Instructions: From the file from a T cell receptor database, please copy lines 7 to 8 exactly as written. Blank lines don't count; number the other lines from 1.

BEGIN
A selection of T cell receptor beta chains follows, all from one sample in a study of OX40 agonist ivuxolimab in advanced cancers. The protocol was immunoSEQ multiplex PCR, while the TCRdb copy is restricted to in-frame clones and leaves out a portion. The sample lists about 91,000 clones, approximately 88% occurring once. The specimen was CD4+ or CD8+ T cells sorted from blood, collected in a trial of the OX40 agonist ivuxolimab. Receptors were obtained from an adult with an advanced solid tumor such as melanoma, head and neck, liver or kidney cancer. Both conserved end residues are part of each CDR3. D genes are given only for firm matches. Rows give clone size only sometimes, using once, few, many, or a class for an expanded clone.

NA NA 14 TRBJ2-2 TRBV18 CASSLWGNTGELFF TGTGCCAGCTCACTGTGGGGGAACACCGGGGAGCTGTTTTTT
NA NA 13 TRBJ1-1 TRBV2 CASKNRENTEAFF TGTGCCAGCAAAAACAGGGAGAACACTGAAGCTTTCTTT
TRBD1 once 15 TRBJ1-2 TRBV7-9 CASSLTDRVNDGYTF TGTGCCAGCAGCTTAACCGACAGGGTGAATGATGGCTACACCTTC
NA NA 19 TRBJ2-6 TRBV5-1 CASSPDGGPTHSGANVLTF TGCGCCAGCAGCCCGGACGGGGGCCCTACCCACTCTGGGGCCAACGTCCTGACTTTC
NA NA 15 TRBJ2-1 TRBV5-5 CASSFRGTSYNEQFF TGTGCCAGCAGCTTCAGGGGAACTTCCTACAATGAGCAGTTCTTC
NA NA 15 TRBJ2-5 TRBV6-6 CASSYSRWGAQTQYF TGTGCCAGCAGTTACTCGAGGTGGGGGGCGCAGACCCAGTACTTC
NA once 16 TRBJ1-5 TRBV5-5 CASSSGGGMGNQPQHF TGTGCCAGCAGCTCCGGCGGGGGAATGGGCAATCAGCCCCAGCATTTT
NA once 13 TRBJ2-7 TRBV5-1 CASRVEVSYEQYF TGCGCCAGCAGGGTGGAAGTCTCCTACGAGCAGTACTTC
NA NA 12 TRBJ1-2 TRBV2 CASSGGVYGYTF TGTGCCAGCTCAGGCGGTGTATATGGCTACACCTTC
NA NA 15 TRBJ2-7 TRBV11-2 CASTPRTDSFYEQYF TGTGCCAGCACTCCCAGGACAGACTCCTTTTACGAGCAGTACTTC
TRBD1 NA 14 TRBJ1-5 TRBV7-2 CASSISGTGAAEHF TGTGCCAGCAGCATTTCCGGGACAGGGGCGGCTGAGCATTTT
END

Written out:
NA NA 15 TRBJ2-5 TRBV6-6 CASSYSRWGAQTQYF TGTGCCAGCAGTTACTCGAGGTGGGGGGCGCAGACCCAGTACTTC
NA once 16 TRBJ1-5 TRBV5-5 CASSSGGGMGNQPQHF TGTGCCAGCAGCTCCGGCGGGGGAATGGGCAATCAGCCCCAGCATTTT